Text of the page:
Pure Cognitivism and Beyond

Acta Analytica 29 (3):331-348 (2014)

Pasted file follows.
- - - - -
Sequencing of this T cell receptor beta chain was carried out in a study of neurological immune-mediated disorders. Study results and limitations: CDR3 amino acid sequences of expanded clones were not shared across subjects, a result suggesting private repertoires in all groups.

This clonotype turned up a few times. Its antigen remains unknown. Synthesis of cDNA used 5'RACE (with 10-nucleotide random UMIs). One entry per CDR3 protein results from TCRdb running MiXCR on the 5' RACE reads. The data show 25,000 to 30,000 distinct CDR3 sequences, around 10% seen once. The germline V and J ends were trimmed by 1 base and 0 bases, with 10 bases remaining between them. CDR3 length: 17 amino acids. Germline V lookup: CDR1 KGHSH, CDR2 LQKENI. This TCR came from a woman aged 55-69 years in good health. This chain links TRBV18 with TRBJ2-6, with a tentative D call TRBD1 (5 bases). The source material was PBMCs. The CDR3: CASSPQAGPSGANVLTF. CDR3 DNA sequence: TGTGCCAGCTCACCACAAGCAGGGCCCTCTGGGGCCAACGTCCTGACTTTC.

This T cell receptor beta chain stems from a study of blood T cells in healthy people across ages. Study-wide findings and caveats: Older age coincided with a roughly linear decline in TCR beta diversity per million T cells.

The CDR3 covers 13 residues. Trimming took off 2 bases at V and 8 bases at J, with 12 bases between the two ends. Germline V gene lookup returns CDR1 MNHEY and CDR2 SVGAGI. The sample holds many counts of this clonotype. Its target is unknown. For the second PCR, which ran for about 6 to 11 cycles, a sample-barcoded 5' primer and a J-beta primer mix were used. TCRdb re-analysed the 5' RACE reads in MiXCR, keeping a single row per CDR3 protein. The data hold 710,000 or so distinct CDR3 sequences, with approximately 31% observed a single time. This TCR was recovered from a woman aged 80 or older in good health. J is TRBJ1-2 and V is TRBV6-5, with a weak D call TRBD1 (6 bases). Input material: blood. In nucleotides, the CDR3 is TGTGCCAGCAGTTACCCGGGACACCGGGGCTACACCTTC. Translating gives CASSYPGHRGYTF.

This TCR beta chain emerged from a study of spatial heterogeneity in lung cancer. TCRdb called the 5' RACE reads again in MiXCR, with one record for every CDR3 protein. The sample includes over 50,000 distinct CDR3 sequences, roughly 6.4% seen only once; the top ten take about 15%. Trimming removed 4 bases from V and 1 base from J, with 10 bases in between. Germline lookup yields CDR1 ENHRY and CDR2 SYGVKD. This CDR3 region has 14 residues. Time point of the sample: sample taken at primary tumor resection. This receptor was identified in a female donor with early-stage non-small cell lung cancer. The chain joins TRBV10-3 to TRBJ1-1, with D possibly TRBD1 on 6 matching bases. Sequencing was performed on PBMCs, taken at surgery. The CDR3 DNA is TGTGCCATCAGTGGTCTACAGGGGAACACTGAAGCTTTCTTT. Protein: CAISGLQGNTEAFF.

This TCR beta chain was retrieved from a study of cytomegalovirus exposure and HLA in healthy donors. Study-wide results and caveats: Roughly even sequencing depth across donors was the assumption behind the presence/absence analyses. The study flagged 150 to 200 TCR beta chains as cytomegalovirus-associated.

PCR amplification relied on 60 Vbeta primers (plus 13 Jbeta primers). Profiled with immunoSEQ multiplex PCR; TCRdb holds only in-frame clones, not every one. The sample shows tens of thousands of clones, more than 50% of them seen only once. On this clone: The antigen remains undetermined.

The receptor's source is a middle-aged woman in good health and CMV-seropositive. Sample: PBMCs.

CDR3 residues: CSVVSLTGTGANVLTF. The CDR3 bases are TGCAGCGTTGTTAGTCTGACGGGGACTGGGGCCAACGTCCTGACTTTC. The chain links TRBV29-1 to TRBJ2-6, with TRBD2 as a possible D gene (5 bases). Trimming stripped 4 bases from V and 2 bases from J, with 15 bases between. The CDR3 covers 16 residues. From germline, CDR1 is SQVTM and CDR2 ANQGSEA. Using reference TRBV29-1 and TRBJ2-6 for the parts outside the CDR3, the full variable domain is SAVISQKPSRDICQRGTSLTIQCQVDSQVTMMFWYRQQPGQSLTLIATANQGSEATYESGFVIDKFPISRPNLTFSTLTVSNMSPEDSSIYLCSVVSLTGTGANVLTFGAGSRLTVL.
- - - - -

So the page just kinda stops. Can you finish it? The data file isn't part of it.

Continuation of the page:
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The article begins with Jonathan Dancy’s attempt to refute the Humean Theory of Motivation. It first spells out Dancy’s argument for his alternative position, the view he labels ‘Pure Cognitivism’, according to which what motivate are always beliefs, never desires. The article next argues that Dancy’s argument for his position is flawed. On the one hand, it is not true that desire always comes with motivation in the agent; on the other, even if this was the case, it would still not follow that desire is identical with the state of being motivated. When this negative work is done, the article turns to some positive, albeit admittedly tentative remarks about what sort of cognitivist theory of motivation one should endorse. The aim at this point is not to present a brand new theory, but rather to sketch an alternative that stems from what Dancy himself says and is in line with many of his endorsed commitments in other areas. In this way, by moving beyond Pure Cognitivism, the paper sketches a different, but still ‘Dancyesque’ theory of motivation.
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